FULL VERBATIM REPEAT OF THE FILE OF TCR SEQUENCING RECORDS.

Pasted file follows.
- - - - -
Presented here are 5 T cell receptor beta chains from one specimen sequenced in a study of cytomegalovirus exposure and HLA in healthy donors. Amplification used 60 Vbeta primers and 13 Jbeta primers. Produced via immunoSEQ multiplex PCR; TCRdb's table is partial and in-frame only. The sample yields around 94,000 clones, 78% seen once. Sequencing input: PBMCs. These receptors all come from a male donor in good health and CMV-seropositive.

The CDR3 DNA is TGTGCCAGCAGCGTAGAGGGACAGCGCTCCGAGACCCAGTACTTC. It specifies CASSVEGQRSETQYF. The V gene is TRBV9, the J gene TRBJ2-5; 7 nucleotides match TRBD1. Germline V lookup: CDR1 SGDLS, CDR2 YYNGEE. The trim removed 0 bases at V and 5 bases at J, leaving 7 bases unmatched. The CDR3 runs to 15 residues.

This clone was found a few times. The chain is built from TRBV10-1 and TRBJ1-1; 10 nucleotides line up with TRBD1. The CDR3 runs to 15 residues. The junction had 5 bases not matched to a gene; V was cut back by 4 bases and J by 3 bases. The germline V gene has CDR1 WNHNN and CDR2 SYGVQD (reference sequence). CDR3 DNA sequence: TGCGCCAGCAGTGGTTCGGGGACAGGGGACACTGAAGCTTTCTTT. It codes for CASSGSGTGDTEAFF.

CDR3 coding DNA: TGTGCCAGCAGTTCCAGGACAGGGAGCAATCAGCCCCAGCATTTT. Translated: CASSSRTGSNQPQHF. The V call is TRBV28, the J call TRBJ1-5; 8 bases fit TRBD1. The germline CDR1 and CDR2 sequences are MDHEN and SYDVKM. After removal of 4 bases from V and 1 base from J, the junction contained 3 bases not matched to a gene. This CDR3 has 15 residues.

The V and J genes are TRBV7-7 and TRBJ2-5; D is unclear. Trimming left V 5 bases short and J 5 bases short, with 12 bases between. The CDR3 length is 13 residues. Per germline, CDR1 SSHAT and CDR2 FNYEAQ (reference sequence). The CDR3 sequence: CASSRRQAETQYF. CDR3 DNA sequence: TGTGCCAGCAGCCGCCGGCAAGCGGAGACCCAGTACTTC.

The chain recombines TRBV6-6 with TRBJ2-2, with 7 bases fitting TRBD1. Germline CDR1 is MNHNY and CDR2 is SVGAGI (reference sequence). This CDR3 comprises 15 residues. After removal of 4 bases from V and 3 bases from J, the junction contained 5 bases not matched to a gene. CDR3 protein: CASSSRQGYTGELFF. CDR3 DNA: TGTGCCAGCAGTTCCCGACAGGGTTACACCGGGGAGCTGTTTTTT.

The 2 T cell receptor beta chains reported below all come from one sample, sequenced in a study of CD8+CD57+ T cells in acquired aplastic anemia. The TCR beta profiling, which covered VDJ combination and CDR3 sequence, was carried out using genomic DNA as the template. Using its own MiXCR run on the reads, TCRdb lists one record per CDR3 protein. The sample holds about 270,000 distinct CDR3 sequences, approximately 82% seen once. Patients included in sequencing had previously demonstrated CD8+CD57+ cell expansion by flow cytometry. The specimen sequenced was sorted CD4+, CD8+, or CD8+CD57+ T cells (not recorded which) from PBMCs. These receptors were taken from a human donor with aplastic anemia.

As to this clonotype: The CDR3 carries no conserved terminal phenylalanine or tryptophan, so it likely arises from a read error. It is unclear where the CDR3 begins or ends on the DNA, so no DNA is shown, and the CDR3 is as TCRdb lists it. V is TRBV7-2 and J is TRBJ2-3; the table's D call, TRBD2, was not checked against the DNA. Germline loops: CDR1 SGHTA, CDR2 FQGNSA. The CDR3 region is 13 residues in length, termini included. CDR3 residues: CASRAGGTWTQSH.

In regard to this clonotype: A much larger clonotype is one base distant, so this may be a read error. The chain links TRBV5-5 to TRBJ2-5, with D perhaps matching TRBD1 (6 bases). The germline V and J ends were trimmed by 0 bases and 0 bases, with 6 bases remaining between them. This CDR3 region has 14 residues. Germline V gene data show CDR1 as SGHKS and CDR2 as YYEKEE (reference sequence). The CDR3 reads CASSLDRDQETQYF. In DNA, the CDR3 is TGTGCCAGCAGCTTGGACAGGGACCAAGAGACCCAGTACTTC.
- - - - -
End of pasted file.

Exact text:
Presented here are 5 T cell receptor beta chains from one specimen sequenced in a study of cytomegalovirus exposure and HLA in healthy donors. Amplification used 60 Vbeta primers and 13 Jbeta primers. Produced via immunoSEQ multiplex PCR; TCRdb's table is partial and in-frame only. The sample yields around 94,000 clones, 78% seen once. Sequencing input: PBMCs. These receptors all come from a male donor in good health and CMV-seropositive.

The CDR3 DNA is TGTGCCAGCAGCGTAGAGGGACAGCGCTCCGAGACCCAGTACTTC. It specifies CASSVEGQRSETQYF. The V gene is TRBV9, the J gene TRBJ2-5; 7 nucleotides match TRBD1. Germline V lookup: CDR1 SGDLS, CDR2 YYNGEE. The trim removed 0 bases at V and 5 bases at J, leaving 7 bases unmatched. The CDR3 runs to 15 residues.

This clone was found a few times. The chain is built from TRBV10-1 and TRBJ1-1; 10 nucleotides line up with TRBD1. The CDR3 runs to 15 residues. The junction had 5 bases not matched to a gene; V was cut back by 4 bases and J by 3 bases. The germline V gene has CDR1 WNHNN and CDR2 SYGVQD (reference sequence). CDR3 DNA sequence: TGCGCCAGCAGTGGTTCGGGGACAGGGGACACTGAAGCTTTCTTT. It codes for CASSGSGTGDTEAFF.

CDR3 coding DNA: TGTGCCAGCAGTTCCAGGACAGGGAGCAATCAGCCCCAGCATTTT. Translated: CASSSRTGSNQPQHF. The V call is TRBV28, the J call TRBJ1-5; 8 bases fit TRBD1. The germline CDR1 and CDR2 sequences are MDHEN and SYDVKM. After removal of 4 bases from V and 1 base from J, the junction contained 3 bases not matched to a gene. This CDR3 has 15 residues.

The V and J genes are TRBV7-7 and TRBJ2-5; D is unclear. Trimming left V 5 bases short and J 5 bases short, with 12 bases between. The CDR3 length is 13 residues. Per germline, CDR1 SSHAT and CDR2 FNYEAQ (reference sequence). The CDR3 sequence: CASSRRQAETQYF. CDR3 DNA sequence: TGTGCCAGCAGCCGCCGGCAAGCGGAGACCCAGTACTTC.

The chain recombines TRBV6-6 with TRBJ2-2, with 7 bases fitting TRBD1. Germline CDR1 is MNHNY and CDR2 is SVGAGI (reference sequence). This CDR3 comprises 15 residues. After removal of 4 bases from V and 3 bases from J, the junction contained 5 bases not matched to a gene. CDR3 protein: CASSSRQGYTGELFF. CDR3 DNA: TGTGCCAGCAGTTCCCGACAGGGTTACACCGGGGAGCTGTTTTTT.

The 2 T cell receptor beta chains reported below all come from one sample, sequenced in a study of CD8+CD57+ T cells in acquired aplastic anemia. The TCR beta profiling, which covered VDJ combination and CDR3 sequence, was carried out using genomic DNA as the template. Using its own MiXCR run on the reads, TCRdb lists one record per CDR3 protein. The sample holds about 270,000 distinct CDR3 sequences, approximately 82% seen once. Patients included in sequencing had previously demonstrated CD8+CD57+ cell expansion by flow cytometry. The specimen sequenced was sorted CD4+, CD8+, or CD8+CD57+ T cells (not recorded which) from PBMCs. These receptors were taken from a human donor with aplastic anemia.

As to this clonotype: The CDR3 carries no conserved terminal phenylalanine or tryptophan, so it likely arises from a read error. It is unclear where the CDR3 begins or ends on the DNA, so no DNA is shown, and the CDR3 is as TCRdb lists it. V is TRBV7-2 and J is TRBJ2-3; the table's D call, TRBD2, was not checked against the DNA. Germline loops: CDR1 SGHTA, CDR2 FQGNSA. The CDR3 region is 13 residues in length, termini included. CDR3 residues: CASRAGGTWTQSH.

In regard to this clonotype: A much larger clonotype is one base distant, so this may be a read error. The chain links TRBV5-5 to TRBJ2-5, with D perhaps matching TRBD1 (6 bases). The germline V and J ends were trimmed by 0 bases and 0 bases, with 6 bases remaining between them. This CDR3 region has 14 residues. Germline V gene data show CDR1 as SGHKS and CDR2 as YYEKEE (reference sequence). The CDR3 reads CASSLDRDQETQYF. In DNA, the CDR3 is TGTGCCAGCAGCTTGGACAGGGACCAAGAGACCCAGTACTTC.